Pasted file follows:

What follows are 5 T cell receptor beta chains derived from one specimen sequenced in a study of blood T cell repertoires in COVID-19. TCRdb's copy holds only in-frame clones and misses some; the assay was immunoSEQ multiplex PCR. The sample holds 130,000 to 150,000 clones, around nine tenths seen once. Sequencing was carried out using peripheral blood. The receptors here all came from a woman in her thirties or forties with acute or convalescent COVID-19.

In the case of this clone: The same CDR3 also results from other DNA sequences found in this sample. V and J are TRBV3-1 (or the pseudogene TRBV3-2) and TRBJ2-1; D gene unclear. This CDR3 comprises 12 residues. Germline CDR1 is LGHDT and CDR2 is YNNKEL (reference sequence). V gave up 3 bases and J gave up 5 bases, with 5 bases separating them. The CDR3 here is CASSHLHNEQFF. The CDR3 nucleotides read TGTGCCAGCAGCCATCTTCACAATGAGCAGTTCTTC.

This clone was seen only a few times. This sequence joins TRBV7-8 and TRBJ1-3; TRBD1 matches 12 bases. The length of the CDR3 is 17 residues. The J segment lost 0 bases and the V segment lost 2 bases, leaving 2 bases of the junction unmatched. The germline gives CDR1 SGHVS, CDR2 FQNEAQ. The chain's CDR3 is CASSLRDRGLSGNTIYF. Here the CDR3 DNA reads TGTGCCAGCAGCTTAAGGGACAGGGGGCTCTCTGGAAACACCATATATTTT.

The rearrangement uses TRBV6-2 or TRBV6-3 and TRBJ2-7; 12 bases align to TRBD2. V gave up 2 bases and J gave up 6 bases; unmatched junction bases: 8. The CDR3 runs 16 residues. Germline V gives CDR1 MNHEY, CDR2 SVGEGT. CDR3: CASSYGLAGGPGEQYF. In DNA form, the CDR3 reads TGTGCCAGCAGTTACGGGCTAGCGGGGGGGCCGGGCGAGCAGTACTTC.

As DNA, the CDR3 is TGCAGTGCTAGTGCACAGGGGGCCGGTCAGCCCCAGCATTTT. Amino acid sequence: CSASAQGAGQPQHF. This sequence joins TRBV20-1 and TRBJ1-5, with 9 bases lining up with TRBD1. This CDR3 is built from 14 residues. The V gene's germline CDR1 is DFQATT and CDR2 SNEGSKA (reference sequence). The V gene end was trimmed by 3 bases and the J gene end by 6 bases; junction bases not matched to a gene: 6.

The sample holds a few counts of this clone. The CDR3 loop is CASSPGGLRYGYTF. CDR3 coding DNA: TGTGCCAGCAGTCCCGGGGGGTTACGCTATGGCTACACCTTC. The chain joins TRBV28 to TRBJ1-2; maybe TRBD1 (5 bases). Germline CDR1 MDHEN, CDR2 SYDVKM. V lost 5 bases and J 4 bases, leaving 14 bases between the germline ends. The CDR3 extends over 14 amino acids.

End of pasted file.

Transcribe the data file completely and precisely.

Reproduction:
What follows are 5 T cell receptor beta chains derived from one specimen sequenced in a study of blood T cell repertoires in COVID-19. TCRdb's copy holds only in-frame clones and misses some; the assay was immunoSEQ multiplex PCR. The sample holds 130,000 to 150,000 clones, around nine tenths seen once. Sequencing was carried out using peripheral blood. The receptors here all came from a woman in her thirties or forties with acute or convalescent COVID-19.

In the case of this clone: The same CDR3 also results from other DNA sequences found in this sample. V and J are TRBV3-1 (or the pseudogene TRBV3-2) and TRBJ2-1; D gene unclear. This CDR3 comprises 12 residues. Germline CDR1 is LGHDT and CDR2 is YNNKEL (reference sequence). V gave up 3 bases and J gave up 5 bases, with 5 bases separating them. The CDR3 here is CASSHLHNEQFF. The CDR3 nucleotides read TGTGCCAGCAGCCATCTTCACAATGAGCAGTTCTTC.

This clone was seen only a few times. This sequence joins TRBV7-8 and TRBJ1-3; TRBD1 matches 12 bases. The length of the CDR3 is 17 residues. The J segment lost 0 bases and the V segment lost 2 bases, leaving 2 bases of the junction unmatched. The germline gives CDR1 SGHVS, CDR2 FQNEAQ. The chain's CDR3 is CASSLRDRGLSGNTIYF. Here the CDR3 DNA reads TGTGCCAGCAGCTTAAGGGACAGGGGGCTCTCTGGAAACACCATATATTTT.

The rearrangement uses TRBV6-2 or TRBV6-3 and TRBJ2-7; 12 bases align to TRBD2. V gave up 2 bases and J gave up 6 bases; unmatched junction bases: 8. The CDR3 runs 16 residues. Germline V gives CDR1 MNHEY, CDR2 SVGEGT. CDR3: CASSYGLAGGPGEQYF. In DNA form, the CDR3 reads TGTGCCAGCAGTTACGGGCTAGCGGGGGGGCCGGGCGAGCAGTACTTC.

As DNA, the CDR3 is TGCAGTGCTAGTGCACAGGGGGCCGGTCAGCCCCAGCATTTT. Amino acid sequence: CSASAQGAGQPQHF. This sequence joins TRBV20-1 and TRBJ1-5, with 9 bases lining up with TRBD1. This CDR3 is built from 14 residues. The V gene's germline CDR1 is DFQATT and CDR2 SNEGSKA (reference sequence). The V gene end was trimmed by 3 bases and the J gene end by 6 bases; junction bases not matched to a gene: 6.

The sample holds a few counts of this clone. The CDR3 loop is CASSPGGLRYGYTF. CDR3 coding DNA: TGTGCCAGCAGTCCCGGGGGGTTACGCTATGGCTACACCTTC. The chain joins TRBV28 to TRBJ1-2; maybe TRBD1 (5 bases). Germline CDR1 MDHEN, CDR2 SYDVKM. V lost 5 bases and J 4 bases, leaving 14 bases between the germline ends. The CDR3 extends over 14 amino acids.